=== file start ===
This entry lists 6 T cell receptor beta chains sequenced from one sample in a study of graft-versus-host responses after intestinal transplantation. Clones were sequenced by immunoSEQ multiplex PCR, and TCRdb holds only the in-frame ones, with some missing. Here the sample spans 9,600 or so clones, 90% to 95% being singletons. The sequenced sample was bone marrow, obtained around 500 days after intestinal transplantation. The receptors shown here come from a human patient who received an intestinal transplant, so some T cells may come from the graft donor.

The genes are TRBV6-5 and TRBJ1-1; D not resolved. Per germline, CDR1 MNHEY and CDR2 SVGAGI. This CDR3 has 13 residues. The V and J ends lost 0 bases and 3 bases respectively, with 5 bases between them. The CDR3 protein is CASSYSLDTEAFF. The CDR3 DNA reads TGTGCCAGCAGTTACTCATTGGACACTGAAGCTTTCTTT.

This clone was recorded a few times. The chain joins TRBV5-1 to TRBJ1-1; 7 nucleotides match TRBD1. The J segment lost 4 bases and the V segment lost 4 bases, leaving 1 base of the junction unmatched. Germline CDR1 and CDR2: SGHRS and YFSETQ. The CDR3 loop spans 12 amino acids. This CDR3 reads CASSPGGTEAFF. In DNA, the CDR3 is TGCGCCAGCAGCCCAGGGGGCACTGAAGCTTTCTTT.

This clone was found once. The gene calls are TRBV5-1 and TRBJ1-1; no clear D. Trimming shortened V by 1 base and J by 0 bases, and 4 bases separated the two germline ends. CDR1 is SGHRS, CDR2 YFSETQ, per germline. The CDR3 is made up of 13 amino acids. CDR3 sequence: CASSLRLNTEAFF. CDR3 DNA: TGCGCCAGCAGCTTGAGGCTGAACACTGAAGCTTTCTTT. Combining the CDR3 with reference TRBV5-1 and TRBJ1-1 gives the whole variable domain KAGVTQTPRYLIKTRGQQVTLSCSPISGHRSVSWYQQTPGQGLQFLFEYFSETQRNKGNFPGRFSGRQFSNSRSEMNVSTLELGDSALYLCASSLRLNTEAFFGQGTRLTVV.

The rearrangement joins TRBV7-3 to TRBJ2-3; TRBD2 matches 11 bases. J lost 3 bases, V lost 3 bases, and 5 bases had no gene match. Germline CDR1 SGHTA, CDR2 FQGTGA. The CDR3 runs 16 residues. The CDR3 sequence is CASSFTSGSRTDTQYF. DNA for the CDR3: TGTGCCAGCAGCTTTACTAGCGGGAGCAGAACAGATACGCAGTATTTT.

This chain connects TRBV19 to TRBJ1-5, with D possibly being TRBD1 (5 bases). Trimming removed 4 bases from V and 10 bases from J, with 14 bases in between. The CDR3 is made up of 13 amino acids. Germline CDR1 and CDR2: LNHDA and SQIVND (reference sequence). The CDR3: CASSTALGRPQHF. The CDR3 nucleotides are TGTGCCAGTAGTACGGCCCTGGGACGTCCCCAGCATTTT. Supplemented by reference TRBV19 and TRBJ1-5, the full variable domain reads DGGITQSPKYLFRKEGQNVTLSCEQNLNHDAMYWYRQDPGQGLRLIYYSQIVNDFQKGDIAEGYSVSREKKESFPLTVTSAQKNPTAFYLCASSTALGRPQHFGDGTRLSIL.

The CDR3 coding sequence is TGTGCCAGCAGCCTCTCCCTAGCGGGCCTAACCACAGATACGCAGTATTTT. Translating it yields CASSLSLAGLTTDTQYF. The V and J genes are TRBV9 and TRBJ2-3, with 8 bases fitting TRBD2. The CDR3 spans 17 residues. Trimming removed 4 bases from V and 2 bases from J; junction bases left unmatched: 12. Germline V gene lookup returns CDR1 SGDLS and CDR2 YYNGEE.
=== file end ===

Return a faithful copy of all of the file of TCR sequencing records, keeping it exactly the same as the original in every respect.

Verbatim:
This entry lists 6 T cell receptor beta chains sequenced from one sample in a study of graft-versus-host responses after intestinal transplantation. Clones were sequenced by immunoSEQ multiplex PCR, and TCRdb holds only the in-frame ones, with some missing. Here the sample spans 9,600 or so clones, 90% to 95% being singletons. The sequenced sample was bone marrow, obtained around 500 days after intestinal transplantation. The receptors shown here come from a human patient who received an intestinal transplant, so some T cells may come from the graft donor.

The genes are TRBV6-5 and TRBJ1-1; D not resolved. Per germline, CDR1 MNHEY and CDR2 SVGAGI. This CDR3 has 13 residues. The V and J ends lost 0 bases and 3 bases respectively, with 5 bases between them. The CDR3 protein is CASSYSLDTEAFF. The CDR3 DNA reads TGTGCCAGCAGTTACTCATTGGACACTGAAGCTTTCTTT.

This clone was recorded a few times. The chain joins TRBV5-1 to TRBJ1-1; 7 nucleotides match TRBD1. The J segment lost 4 bases and the V segment lost 4 bases, leaving 1 base of the junction unmatched. Germline CDR1 and CDR2: SGHRS and YFSETQ. The CDR3 loop spans 12 amino acids. This CDR3 reads CASSPGGTEAFF. In DNA, the CDR3 is TGCGCCAGCAGCCCAGGGGGCACTGAAGCTTTCTTT.

This clone was found once. The gene calls are TRBV5-1 and TRBJ1-1; no clear D. Trimming shortened V by 1 base and J by 0 bases, and 4 bases separated the two germline ends. CDR1 is SGHRS, CDR2 YFSETQ, per germline. The CDR3 is made up of 13 amino acids. CDR3 sequence: CASSLRLNTEAFF. CDR3 DNA: TGCGCCAGCAGCTTGAGGCTGAACACTGAAGCTTTCTTT. Combining the CDR3 with reference TRBV5-1 and TRBJ1-1 gives the whole variable domain KAGVTQTPRYLIKTRGQQVTLSCSPISGHRSVSWYQQTPGQGLQFLFEYFSETQRNKGNFPGRFSGRQFSNSRSEMNVSTLELGDSALYLCASSLRLNTEAFFGQGTRLTVV.

The rearrangement joins TRBV7-3 to TRBJ2-3; TRBD2 matches 11 bases. J lost 3 bases, V lost 3 bases, and 5 bases had no gene match. Germline CDR1 SGHTA, CDR2 FQGTGA. The CDR3 runs 16 residues. The CDR3 sequence is CASSFTSGSRTDTQYF. DNA for the CDR3: TGTGCCAGCAGCTTTACTAGCGGGAGCAGAACAGATACGCAGTATTTT.

This chain connects TRBV19 to TRBJ1-5, with D possibly being TRBD1 (5 bases). Trimming removed 4 bases from V and 10 bases from J, with 14 bases in between. The CDR3 is made up of 13 amino acids. Germline CDR1 and CDR2: LNHDA and SQIVND (reference sequence). The CDR3: CASSTALGRPQHF. The CDR3 nucleotides are TGTGCCAGTAGTACGGCCCTGGGACGTCCCCAGCATTTT. Supplemented by reference TRBV19 and TRBJ1-5, the full variable domain reads DGGITQSPKYLFRKEGQNVTLSCEQNLNHDAMYWYRQDPGQGLRLIYYSQIVNDFQKGDIAEGYSVSREKKESFPLTVTSAQKNPTAFYLCASSTALGRPQHFGDGTRLSIL.

The CDR3 coding sequence is TGTGCCAGCAGCCTCTCCCTAGCGGGCCTAACCACAGATACGCAGTATTTT. Translating it yields CASSLSLAGLTTDTQYF. The V and J genes are TRBV9 and TRBJ2-3, with 8 bases fitting TRBD2. The CDR3 spans 17 residues. Trimming removed 4 bases from V and 2 bases from J; junction bases left unmatched: 12. Germline V gene lookup returns CDR1 SGDLS and CDR2 YYNGEE.